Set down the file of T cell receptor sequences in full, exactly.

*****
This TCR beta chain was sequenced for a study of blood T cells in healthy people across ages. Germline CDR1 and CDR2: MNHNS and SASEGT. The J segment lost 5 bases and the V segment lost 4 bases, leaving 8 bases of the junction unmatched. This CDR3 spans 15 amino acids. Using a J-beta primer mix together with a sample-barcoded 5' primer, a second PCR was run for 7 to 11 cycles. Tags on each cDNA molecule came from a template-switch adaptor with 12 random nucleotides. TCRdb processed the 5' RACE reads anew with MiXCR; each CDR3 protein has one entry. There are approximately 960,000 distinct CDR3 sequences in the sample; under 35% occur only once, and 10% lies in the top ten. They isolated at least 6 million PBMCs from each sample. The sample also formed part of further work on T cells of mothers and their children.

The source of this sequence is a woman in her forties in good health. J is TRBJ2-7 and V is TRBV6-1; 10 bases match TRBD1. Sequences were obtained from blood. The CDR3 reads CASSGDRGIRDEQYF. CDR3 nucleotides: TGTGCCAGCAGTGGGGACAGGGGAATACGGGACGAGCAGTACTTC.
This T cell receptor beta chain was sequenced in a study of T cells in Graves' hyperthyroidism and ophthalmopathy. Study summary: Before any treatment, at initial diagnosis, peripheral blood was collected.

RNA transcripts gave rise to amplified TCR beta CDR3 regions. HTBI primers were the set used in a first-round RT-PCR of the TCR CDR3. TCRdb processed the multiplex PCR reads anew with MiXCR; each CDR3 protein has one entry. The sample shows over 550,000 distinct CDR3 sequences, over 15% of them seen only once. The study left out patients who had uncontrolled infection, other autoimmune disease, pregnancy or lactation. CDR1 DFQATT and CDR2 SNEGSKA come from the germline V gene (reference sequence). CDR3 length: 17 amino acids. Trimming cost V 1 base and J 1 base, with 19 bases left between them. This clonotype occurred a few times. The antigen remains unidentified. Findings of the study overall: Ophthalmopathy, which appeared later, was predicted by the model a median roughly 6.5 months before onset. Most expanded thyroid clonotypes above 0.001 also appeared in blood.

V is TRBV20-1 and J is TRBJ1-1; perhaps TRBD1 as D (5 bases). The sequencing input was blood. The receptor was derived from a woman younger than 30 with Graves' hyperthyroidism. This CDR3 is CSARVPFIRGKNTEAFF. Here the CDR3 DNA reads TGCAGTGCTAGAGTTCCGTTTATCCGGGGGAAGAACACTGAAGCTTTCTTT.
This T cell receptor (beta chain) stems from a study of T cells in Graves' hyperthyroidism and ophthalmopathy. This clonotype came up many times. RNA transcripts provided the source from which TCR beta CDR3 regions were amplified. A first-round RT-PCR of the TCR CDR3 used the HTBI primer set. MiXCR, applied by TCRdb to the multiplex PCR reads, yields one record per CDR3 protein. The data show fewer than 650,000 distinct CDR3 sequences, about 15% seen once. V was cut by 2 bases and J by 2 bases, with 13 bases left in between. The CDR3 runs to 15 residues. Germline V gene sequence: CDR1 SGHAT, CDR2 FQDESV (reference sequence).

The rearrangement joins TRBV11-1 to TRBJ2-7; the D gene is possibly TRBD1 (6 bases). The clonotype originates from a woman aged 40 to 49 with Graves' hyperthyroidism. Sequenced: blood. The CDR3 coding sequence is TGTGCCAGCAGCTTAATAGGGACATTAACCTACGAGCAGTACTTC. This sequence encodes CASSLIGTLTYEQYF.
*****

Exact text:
This TCR beta chain was sequenced for a study of blood T cells in healthy people across ages. Germline CDR1 and CDR2: MNHNS and SASEGT. The J segment lost 5 bases and the V segment lost 4 bases, leaving 8 bases of the junction unmatched. This CDR3 spans 15 amino acids. Using a J-beta primer mix together with a sample-barcoded 5' primer, a second PCR was run for 7 to 11 cycles. Tags on each cDNA molecule came from a template-switch adaptor with 12 random nucleotides. TCRdb processed the 5' RACE reads anew with MiXCR; each CDR3 protein has one entry. There are approximately 960,000 distinct CDR3 sequences in the sample; under 35% occur only once, and 10% lies in the top ten. They isolated at least 6 million PBMCs from each sample. The sample also formed part of further work on T cells of mothers and their children.

The source of this sequence is a woman in her forties in good health. J is TRBJ2-7 and V is TRBV6-1; 10 bases match TRBD1. Sequences were obtained from blood. The CDR3 reads CASSGDRGIRDEQYF. CDR3 nucleotides: TGTGCCAGCAGTGGGGACAGGGGAATACGGGACGAGCAGTACTTC.
This T cell receptor beta chain was sequenced in a study of T cells in Graves' hyperthyroidism and ophthalmopathy. Study summary: Before any treatment, at initial diagnosis, peripheral blood was collected.

RNA transcripts gave rise to amplified TCR beta CDR3 regions. HTBI primers were the set used in a first-round RT-PCR of the TCR CDR3. TCRdb processed the multiplex PCR reads anew with MiXCR; each CDR3 protein has one entry. The sample shows over 550,000 distinct CDR3 sequences, over 15% of them seen only once. The study left out patients who had uncontrolled infection, other autoimmune disease, pregnancy or lactation. CDR1 DFQATT and CDR2 SNEGSKA come from the germline V gene (reference sequence). CDR3 length: 17 amino acids. Trimming cost V 1 base and J 1 base, with 19 bases left between them. This clonotype occurred a few times. The antigen remains unidentified. Findings of the study overall: Ophthalmopathy, which appeared later, was predicted by the model a median roughly 6.5 months before onset. Most expanded thyroid clonotypes above 0.001 also appeared in blood.

V is TRBV20-1 and J is TRBJ1-1; perhaps TRBD1 as D (5 bases). The sequencing input was blood. The receptor was derived from a woman younger than 30 with Graves' hyperthyroidism. This CDR3 is CSARVPFIRGKNTEAFF. Here the CDR3 DNA reads TGCAGTGCTAGAGTTCCGTTTATCCGGGGGAAGAACACTGAAGCTTTCTTT.
This T cell receptor (beta chain) stems from a study of T cells in Graves' hyperthyroidism and ophthalmopathy. This clonotype came up many times. RNA transcripts provided the source from which TCR beta CDR3 regions were amplified. A first-round RT-PCR of the TCR CDR3 used the HTBI primer set. MiXCR, applied by TCRdb to the multiplex PCR reads, yields one record per CDR3 protein. The data show fewer than 650,000 distinct CDR3 sequences, about 15% seen once. V was cut by 2 bases and J by 2 bases, with 13 bases left in between. The CDR3 runs to 15 residues. Germline V gene sequence: CDR1 SGHAT, CDR2 FQDESV (reference sequence).

The rearrangement joins TRBV11-1 to TRBJ2-7; the D gene is possibly TRBD1 (6 bases). The clonotype originates from a woman aged 40 to 49 with Graves' hyperthyroidism. Sequenced: blood. The CDR3 coding sequence is TGTGCCAGCAGCTTAATAGGGACATTAACCTACGAGCAGTACTTC. This sequence encodes CASSLIGTLTYEQYF.